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The rules as written are ambiguous about this. The veils refer to “duplicating” the effects of the layers of a prismatic wall, but each one is spelled out in full, rather than directly stating it behaves as a layer of the wall. This leads to the possibility that despite obvious similarities and allusions in the text, the veils are distinct in small ways from prismatic wall, and one way that distinction could be shown is in the interactions of the indigo veil with disjunction.

We can say for certain that disjunction would handily obliterate any other of the veils, including violet unless it is behind an indigo via Double Warding, since they do not offer the protection that the indigo does against spells and spell-like abilities, and they are used as spell-like abilities themselves which disjunction has no trouble with. A hypothetical disjunction used as a supernatural ability would also have no trouble even with the indigo veil because the indigo veil only protects against spells and spell-like abilities.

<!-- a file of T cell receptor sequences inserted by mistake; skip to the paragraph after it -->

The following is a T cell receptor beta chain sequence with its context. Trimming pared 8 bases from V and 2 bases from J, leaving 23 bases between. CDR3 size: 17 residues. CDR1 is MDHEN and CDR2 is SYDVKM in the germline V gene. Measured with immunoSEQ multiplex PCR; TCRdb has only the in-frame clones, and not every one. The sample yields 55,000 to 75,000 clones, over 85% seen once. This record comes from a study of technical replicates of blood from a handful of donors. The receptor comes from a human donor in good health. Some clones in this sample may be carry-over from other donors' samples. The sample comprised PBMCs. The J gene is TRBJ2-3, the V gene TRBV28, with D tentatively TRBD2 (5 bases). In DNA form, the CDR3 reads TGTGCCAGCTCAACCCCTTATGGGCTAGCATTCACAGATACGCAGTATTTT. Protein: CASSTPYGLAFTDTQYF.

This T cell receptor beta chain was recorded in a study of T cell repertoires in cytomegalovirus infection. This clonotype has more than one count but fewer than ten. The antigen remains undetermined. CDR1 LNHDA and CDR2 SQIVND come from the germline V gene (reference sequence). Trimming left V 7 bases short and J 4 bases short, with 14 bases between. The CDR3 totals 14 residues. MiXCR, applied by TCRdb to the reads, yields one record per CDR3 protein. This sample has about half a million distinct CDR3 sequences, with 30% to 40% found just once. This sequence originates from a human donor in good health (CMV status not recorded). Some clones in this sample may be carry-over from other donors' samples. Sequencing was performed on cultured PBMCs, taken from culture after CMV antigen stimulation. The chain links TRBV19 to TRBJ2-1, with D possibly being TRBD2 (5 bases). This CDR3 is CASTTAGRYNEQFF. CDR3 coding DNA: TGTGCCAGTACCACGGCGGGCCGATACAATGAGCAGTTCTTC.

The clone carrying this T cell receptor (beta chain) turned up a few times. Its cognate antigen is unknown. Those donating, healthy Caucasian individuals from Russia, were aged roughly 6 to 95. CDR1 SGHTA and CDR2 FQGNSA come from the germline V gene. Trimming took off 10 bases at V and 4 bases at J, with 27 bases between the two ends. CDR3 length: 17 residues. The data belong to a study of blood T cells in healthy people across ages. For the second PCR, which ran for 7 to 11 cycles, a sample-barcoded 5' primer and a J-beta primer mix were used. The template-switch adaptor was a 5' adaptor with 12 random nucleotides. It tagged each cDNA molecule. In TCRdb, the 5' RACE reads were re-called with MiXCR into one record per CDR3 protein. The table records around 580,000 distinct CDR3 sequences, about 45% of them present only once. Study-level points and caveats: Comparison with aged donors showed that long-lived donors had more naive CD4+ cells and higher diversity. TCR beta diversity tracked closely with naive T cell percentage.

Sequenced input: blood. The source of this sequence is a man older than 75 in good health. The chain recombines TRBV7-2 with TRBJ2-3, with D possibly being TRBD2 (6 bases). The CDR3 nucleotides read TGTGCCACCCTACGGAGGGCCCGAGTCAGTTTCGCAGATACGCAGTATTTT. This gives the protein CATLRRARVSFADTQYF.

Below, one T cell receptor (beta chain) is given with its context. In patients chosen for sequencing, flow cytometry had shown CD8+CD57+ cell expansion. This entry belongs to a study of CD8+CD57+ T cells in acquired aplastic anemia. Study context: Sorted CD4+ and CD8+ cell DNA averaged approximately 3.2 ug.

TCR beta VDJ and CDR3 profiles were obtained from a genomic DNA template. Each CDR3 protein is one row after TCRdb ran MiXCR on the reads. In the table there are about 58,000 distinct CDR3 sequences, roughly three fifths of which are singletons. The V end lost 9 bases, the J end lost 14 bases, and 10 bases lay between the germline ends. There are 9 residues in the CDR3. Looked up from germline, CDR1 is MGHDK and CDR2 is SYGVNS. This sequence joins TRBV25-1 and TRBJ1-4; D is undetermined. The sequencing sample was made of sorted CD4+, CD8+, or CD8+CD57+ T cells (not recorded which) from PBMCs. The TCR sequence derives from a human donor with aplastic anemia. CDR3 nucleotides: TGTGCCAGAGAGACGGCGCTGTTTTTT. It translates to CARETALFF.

With respect to the indigo itself, the argument would basically be that since the text of the Initiate of the Sevenfold Veil’s class features leave out the mention of disjunction that prismatic wall has, they are not affected in the same way. This basically comes down to DM adjudication: do you think that omission was intentional (i.e. the veils were supposed to have this advantage over the spell) or either accidental or intended to be covered by the statement that “veils duplicate the layers of a prismatic wall?”

Or, alternatively, a DM can throw out this argument and just make a ruling based on what is appropriate in his game. In the overwhelming majority of games, Initiate of the Sevenfold Veil is extremely over-powered even if it is vulnerable to disjunction.

Also worth mentioning: at a lot of tables, using disjunction is kind of a faux pas anyway, the nuclear option that players and DM tacitly or explicitly agree not to use. The spell is quite capable of seriously derailing a campaign if players have to interrupt everything to replace their destroyed gear.

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@julliopereira Please read the section on comment policy. I also encourage you to workshop your future questions and comments in Role-playing Games Chat to improve their quality. –  Brian Ballsun-Stanton Oct 2 '13 at 22:00